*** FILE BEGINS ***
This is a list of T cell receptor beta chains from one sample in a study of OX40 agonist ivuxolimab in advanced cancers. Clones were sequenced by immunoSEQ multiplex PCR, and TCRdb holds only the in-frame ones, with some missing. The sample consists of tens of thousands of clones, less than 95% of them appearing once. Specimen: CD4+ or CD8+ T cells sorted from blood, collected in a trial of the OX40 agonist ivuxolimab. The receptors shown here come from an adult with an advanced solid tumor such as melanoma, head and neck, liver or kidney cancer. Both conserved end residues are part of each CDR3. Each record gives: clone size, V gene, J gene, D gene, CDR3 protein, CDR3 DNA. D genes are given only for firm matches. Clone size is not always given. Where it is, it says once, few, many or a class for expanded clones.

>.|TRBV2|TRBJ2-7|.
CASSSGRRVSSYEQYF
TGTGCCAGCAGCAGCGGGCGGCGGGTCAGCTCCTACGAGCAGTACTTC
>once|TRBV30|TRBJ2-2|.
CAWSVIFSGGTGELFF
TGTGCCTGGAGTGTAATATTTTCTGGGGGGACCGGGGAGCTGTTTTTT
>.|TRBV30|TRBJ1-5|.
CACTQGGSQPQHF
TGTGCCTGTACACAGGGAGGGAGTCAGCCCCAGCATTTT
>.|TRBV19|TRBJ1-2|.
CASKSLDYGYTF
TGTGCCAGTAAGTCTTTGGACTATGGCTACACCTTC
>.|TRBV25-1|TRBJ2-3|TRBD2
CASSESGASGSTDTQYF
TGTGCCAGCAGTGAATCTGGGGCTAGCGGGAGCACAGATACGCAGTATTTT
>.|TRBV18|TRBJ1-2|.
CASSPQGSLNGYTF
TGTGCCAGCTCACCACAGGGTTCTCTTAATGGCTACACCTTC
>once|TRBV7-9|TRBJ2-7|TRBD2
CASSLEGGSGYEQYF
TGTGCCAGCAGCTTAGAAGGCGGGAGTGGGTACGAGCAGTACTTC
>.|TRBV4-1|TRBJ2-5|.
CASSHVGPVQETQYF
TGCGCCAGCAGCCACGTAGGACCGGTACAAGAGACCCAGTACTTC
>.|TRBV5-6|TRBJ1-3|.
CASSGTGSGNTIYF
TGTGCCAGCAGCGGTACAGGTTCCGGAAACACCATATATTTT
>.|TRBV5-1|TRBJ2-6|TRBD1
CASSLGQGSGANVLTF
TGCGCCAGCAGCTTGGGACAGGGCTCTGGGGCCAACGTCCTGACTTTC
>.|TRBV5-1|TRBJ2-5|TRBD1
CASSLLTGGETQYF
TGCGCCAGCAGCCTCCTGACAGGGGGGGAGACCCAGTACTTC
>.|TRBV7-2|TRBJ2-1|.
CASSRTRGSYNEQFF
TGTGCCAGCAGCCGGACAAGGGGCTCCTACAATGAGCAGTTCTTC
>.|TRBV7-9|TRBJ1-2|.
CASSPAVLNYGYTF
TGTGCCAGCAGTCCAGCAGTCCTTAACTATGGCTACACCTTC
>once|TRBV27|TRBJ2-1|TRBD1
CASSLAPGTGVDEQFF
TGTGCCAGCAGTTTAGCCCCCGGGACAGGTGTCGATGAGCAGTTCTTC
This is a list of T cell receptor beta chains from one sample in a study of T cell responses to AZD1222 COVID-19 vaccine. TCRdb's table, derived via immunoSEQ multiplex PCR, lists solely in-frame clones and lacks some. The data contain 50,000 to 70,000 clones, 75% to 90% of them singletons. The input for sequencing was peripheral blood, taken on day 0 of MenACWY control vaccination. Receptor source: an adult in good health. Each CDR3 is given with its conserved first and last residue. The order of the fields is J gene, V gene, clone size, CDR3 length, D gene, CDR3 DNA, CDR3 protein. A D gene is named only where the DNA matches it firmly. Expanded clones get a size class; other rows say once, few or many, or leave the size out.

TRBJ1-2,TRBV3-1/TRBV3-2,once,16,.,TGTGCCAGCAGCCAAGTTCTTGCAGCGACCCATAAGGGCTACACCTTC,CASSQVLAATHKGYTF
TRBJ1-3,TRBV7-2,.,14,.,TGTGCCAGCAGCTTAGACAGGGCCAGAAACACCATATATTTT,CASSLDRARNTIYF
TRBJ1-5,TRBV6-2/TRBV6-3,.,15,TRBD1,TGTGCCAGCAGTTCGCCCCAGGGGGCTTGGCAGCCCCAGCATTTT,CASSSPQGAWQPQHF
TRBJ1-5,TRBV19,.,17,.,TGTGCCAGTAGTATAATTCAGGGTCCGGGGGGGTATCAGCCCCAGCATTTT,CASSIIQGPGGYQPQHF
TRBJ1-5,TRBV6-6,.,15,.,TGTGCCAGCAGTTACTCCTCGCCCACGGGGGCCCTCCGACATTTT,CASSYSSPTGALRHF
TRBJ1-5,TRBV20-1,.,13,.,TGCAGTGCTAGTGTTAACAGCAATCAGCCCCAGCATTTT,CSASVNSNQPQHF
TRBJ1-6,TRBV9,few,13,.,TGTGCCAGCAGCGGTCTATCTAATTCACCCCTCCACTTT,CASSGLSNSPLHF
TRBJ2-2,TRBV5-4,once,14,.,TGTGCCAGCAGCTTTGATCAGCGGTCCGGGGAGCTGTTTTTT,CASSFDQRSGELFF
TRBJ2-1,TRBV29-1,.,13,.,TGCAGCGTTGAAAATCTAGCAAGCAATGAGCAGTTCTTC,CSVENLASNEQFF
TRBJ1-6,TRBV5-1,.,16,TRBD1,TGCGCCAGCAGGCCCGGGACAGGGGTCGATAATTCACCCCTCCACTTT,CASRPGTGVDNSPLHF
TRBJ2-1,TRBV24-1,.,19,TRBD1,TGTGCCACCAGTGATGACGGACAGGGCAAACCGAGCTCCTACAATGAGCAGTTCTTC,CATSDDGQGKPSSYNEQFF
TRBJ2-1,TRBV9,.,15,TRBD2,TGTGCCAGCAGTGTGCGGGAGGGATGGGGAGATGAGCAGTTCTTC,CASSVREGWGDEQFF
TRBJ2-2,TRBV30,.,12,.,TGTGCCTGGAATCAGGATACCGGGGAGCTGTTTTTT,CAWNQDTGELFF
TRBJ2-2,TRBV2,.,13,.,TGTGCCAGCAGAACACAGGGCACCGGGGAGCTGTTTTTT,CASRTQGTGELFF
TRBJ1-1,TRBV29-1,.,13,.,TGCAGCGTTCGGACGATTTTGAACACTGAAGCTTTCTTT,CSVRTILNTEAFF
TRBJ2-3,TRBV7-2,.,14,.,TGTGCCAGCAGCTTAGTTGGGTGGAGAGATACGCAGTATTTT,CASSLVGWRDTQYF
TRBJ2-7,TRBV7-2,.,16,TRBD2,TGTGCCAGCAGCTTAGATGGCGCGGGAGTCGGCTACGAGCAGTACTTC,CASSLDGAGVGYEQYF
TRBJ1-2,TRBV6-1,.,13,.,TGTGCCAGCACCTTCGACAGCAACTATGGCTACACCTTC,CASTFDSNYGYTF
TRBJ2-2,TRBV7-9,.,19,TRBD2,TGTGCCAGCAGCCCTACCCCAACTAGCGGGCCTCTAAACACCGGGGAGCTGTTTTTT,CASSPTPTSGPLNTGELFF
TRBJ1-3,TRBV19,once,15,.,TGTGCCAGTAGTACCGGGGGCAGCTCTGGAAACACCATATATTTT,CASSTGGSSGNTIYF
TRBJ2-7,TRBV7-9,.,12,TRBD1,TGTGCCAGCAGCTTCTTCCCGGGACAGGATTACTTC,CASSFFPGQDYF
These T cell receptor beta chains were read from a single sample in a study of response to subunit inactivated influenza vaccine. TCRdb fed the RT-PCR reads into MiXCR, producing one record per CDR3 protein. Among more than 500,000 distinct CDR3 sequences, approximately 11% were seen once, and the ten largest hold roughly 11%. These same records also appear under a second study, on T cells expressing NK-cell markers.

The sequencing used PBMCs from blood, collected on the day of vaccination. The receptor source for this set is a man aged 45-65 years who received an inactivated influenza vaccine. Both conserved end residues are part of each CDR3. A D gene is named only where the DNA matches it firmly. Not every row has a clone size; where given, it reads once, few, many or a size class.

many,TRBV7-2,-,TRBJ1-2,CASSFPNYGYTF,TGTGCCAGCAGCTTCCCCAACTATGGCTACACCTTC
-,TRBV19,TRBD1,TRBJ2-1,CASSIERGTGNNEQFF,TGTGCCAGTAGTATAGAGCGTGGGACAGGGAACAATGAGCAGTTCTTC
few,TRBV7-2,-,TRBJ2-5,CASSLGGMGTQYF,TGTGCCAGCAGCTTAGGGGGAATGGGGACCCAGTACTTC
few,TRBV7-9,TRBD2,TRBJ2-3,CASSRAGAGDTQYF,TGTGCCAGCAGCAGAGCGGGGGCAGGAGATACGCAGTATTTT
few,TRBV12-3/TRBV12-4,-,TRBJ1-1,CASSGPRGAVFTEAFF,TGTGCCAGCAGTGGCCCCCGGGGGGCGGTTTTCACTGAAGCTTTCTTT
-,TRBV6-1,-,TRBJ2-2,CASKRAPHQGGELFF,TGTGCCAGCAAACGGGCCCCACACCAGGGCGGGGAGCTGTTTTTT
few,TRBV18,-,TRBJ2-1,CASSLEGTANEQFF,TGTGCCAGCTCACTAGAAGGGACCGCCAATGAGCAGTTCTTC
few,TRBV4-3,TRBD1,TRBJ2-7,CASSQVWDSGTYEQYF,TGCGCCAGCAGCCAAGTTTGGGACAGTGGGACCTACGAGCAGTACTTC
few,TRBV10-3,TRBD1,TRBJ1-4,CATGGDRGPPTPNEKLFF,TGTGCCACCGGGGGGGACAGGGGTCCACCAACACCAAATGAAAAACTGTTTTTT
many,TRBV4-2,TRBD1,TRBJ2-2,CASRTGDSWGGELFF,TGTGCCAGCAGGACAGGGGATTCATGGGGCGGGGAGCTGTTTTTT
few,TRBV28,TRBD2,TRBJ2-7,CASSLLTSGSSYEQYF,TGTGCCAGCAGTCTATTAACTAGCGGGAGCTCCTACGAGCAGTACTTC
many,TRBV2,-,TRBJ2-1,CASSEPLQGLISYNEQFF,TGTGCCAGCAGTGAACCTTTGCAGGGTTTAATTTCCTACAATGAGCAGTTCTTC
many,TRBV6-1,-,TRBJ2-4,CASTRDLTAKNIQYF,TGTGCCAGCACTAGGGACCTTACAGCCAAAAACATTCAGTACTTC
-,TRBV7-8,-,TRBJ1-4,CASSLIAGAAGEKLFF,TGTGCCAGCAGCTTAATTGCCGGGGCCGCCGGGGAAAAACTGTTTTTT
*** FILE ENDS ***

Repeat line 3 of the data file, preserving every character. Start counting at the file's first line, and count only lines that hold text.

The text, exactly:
CASSSGRRVSSYEQYF